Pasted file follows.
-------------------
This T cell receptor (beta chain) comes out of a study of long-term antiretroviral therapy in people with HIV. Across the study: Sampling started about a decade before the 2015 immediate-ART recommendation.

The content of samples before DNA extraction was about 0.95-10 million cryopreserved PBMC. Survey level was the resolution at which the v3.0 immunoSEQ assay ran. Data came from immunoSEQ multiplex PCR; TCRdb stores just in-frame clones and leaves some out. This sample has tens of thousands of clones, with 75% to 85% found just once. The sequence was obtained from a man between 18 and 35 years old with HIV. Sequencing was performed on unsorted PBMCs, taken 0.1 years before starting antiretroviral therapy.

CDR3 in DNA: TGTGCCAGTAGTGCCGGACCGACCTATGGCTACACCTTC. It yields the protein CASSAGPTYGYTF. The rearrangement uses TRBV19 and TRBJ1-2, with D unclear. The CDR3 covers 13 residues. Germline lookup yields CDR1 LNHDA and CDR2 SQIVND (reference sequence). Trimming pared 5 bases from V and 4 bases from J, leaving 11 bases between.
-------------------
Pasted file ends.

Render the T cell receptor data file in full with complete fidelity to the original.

This T cell receptor (beta chain) comes out of a study of long-term antiretroviral therapy in people with HIV. Across the study: Sampling started about a decade before the 2015 immediate-ART recommendation.

The content of samples before DNA extraction was about 0.95-10 million cryopreserved PBMC. Survey level was the resolution at which the v3.0 immunoSEQ assay ran. Data came from immunoSEQ multiplex PCR; TCRdb stores just in-frame clones and leaves some out. This sample has tens of thousands of clones, with 75% to 85% found just once. The sequence was obtained from a man between 18 and 35 years old with HIV. Sequencing was performed on unsorted PBMCs, taken 0.1 years before starting antiretroviral therapy.

CDR3 in DNA: TGTGCCAGTAGTGCCGGACCGACCTATGGCTACACCTTC. It yields the protein CASSAGPTYGYTF. The rearrangement uses TRBV19 and TRBJ1-2, with D unclear. The CDR3 covers 13 residues. Germline lookup yields CDR1 LNHDA and CDR2 SQIVND (reference sequence). Trimming pared 5 bases from V and 4 bases from J, leaving 11 bases between.